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Tiger Heart, Tiger Mind: How to Empower Your Dream    by Ron Rubin & Stuart Avery Gold order for
Tiger Heart, Tiger Mind
by Ron Rubin
Order:  USA  Can
Newmarket, 2004 (2004)
* * *   Reviewed by J. A. Kaszuba Locke

This book quotes His Holiness The Dalai Lama: 'This is my simple religion. There is no need for temples; no need for complicated philosophy. Our own brain, our own heart is our temple.' Illustrator Machiko graces the pages with elegant, simplistic black and white sketches of a strong animal, the tiger. Use of the Asian tiger as the symbol for Tiger Heart, Tiger Mind is appropriate. Statistics show there are approximately 4,000 tigers remaining. Its disappearance invokes a human plea for awareness of the 'fading spirit and light that the tiger has symbolized ... the instinctual self'.

Rubin and Gold's intent is to enlighten and empower the mind. They stress 'a love-what-you-do, do-what-you-love' attitude to life. They explain the difference between a dream and a fantasy - 'Fantasy is the escape from reality, dream is the transformation of reality ... connected to the creative imagination.' The authors define the word FEAR as an acronym - 'Face it. Engage it. Accept it. Reject it.' They espouse the ongoing practice of mindfulness -- being aware of what is within you. Zentrepreneurs know that 'we have two lives, the learning life and the life we live with after the learning'. In the Epilogue is a quote for readers, 'we would like to leave you with the noble task of reading one new book each and every week, for ... exposing yourself to new ideas and insights, can be the key to unlocking a life of happiness and fulfillment.'

Rubin and Gold lighten the complexity of Zen with humor. For example, they introduce the round of explanation for the meaning of 'by doing nothing' with 'Now before you throw the book across the room ...' I appreciated the references to other authors' approaches, such as Tom Peters' Re-imagine, Charlotte J. Beck's Everyday Zen, How to Practice by His Holiness The Dalai Lama, What Color Is Your Parachute by Richard Nelson Bolles, and Po Bronson's What Should I Do with My Life. Do you have a hidden dream you want to realize, and the courage to pursue that dream? This book is for readers who yearn for alternatives, and who respect continuous learning. I do not pretend to understand everything in here about Zen philosophy and teaching, but I will do my best (as the authors recommend in their positive-think word list.) I do know that this book encourages me to read more Zentrepeneurs' writings, which comfort the heart and provoke the mind.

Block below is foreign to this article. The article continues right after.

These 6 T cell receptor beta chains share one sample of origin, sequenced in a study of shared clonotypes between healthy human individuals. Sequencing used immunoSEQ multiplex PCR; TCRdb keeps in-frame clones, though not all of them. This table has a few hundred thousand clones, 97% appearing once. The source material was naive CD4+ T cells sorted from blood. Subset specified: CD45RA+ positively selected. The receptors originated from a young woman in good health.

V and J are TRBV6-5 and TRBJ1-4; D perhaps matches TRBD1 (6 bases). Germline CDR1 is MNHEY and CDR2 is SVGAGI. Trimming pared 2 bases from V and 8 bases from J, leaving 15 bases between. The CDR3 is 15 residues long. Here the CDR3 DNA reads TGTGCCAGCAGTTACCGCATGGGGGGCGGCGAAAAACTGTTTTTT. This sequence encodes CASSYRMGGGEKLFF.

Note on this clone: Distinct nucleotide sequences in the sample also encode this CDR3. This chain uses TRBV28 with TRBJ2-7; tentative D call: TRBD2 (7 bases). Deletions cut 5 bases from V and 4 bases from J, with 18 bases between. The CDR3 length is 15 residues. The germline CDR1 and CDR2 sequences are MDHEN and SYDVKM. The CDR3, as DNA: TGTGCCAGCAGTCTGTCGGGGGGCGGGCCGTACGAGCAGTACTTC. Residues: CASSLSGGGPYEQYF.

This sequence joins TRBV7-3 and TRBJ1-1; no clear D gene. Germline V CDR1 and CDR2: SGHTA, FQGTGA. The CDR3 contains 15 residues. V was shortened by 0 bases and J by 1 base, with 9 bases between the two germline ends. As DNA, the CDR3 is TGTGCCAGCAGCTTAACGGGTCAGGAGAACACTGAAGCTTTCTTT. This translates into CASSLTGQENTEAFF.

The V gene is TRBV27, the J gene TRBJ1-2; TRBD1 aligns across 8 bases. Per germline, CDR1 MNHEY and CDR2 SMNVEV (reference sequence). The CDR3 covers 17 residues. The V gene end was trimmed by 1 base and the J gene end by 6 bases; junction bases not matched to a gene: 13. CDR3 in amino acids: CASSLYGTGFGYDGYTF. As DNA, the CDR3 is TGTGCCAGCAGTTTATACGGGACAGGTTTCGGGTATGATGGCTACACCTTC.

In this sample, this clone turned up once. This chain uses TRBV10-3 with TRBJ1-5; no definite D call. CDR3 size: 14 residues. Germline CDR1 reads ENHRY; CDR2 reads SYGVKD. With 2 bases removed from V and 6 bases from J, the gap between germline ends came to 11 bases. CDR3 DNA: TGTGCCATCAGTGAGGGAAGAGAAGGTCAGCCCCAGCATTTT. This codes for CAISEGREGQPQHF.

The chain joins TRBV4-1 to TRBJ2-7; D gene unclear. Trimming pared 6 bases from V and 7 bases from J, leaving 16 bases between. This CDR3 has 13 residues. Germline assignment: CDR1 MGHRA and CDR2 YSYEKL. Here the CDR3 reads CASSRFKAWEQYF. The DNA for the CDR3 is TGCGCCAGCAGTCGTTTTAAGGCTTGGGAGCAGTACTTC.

Shhhh, a secret shared - if the reader does not already know, the authors' referral to 'WOW' stands for 'Words of Wisdom'. Pssst, another secret shared - over many years I have been told, Good things come in small packages. This certainly applies to Tiger Heart, Tiger Mind, a small book filled with great solace and wisdom, which I recommend to enlighten the mind, and refresh motivation.

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